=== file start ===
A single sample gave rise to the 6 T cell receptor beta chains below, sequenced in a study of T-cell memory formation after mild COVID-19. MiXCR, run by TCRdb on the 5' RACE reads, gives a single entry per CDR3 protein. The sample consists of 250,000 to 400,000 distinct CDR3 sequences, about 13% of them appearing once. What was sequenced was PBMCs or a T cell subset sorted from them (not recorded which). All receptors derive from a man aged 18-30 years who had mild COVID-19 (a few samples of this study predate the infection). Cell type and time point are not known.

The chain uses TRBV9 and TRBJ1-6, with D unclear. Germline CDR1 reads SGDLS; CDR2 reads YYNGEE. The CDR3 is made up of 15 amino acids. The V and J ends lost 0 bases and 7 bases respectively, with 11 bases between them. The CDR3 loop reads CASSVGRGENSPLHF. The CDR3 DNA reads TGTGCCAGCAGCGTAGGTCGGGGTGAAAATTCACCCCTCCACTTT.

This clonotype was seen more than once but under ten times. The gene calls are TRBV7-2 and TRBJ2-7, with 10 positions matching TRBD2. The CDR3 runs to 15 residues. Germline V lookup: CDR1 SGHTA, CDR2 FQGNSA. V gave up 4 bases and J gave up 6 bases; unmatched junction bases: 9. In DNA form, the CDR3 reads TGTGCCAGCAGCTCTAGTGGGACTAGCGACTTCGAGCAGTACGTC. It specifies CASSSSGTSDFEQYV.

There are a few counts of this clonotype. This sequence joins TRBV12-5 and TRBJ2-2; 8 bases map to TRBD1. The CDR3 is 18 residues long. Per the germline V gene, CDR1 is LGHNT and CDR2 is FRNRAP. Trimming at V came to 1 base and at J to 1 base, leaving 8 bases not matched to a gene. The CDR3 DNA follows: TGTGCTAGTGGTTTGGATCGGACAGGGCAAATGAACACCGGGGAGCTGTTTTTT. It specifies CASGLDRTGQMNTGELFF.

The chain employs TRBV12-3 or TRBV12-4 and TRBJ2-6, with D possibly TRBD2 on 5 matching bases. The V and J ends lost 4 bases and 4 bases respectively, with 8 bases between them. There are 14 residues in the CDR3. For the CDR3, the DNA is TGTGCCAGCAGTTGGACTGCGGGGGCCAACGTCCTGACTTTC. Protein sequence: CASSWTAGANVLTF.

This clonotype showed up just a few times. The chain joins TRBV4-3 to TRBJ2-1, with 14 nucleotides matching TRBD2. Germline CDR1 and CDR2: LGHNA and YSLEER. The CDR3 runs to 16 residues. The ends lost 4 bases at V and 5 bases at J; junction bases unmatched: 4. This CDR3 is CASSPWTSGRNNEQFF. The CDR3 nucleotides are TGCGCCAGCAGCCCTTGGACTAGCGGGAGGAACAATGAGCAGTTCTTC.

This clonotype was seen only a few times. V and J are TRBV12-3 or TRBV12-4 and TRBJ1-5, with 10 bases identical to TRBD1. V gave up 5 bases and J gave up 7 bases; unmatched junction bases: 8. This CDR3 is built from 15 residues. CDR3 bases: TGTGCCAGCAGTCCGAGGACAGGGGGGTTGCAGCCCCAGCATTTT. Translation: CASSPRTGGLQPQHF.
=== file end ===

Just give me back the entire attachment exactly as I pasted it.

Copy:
A single sample gave rise to the 6 T cell receptor beta chains below, sequenced in a study of T-cell memory formation after mild COVID-19. MiXCR, run by TCRdb on the 5' RACE reads, gives a single entry per CDR3 protein. The sample consists of 250,000 to 400,000 distinct CDR3 sequences, about 13% of them appearing once. What was sequenced was PBMCs or a T cell subset sorted from them (not recorded which). All receptors derive from a man aged 18-30 years who had mild COVID-19 (a few samples of this study predate the infection). Cell type and time point are not known.

The chain uses TRBV9 and TRBJ1-6, with D unclear. Germline CDR1 reads SGDLS; CDR2 reads YYNGEE. The CDR3 is made up of 15 amino acids. The V and J ends lost 0 bases and 7 bases respectively, with 11 bases between them. The CDR3 loop reads CASSVGRGENSPLHF. The CDR3 DNA reads TGTGCCAGCAGCGTAGGTCGGGGTGAAAATTCACCCCTCCACTTT.

This clonotype was seen more than once but under ten times. The gene calls are TRBV7-2 and TRBJ2-7, with 10 positions matching TRBD2. The CDR3 runs to 15 residues. Germline V lookup: CDR1 SGHTA, CDR2 FQGNSA. V gave up 4 bases and J gave up 6 bases; unmatched junction bases: 9. In DNA form, the CDR3 reads TGTGCCAGCAGCTCTAGTGGGACTAGCGACTTCGAGCAGTACGTC. It specifies CASSSSGTSDFEQYV.

There are a few counts of this clonotype. This sequence joins TRBV12-5 and TRBJ2-2; 8 bases map to TRBD1. The CDR3 is 18 residues long. Per the germline V gene, CDR1 is LGHNT and CDR2 is FRNRAP. Trimming at V came to 1 base and at J to 1 base, leaving 8 bases not matched to a gene. The CDR3 DNA follows: TGTGCTAGTGGTTTGGATCGGACAGGGCAAATGAACACCGGGGAGCTGTTTTTT. It specifies CASGLDRTGQMNTGELFF.

The chain employs TRBV12-3 or TRBV12-4 and TRBJ2-6, with D possibly TRBD2 on 5 matching bases. The V and J ends lost 4 bases and 4 bases respectively, with 8 bases between them. There are 14 residues in the CDR3. For the CDR3, the DNA is TGTGCCAGCAGTTGGACTGCGGGGGCCAACGTCCTGACTTTC. Protein sequence: CASSWTAGANVLTF.

This clonotype showed up just a few times. The chain joins TRBV4-3 to TRBJ2-1, with 14 nucleotides matching TRBD2. Germline CDR1 and CDR2: LGHNA and YSLEER. The CDR3 runs to 16 residues. The ends lost 4 bases at V and 5 bases at J; junction bases unmatched: 4. This CDR3 is CASSPWTSGRNNEQFF. The CDR3 nucleotides are TGCGCCAGCAGCCCTTGGACTAGCGGGAGGAACAATGAGCAGTTCTTC.

This clonotype was seen only a few times. V and J are TRBV12-3 or TRBV12-4 and TRBJ1-5, with 10 bases identical to TRBD1. V gave up 5 bases and J gave up 7 bases; unmatched junction bases: 8. This CDR3 is built from 15 residues. CDR3 bases: TGTGCCAGCAGTCCGAGGACAGGGGGGTTGCAGCCCCAGCATTTT. Translation: CASSPRTGGLQPQHF.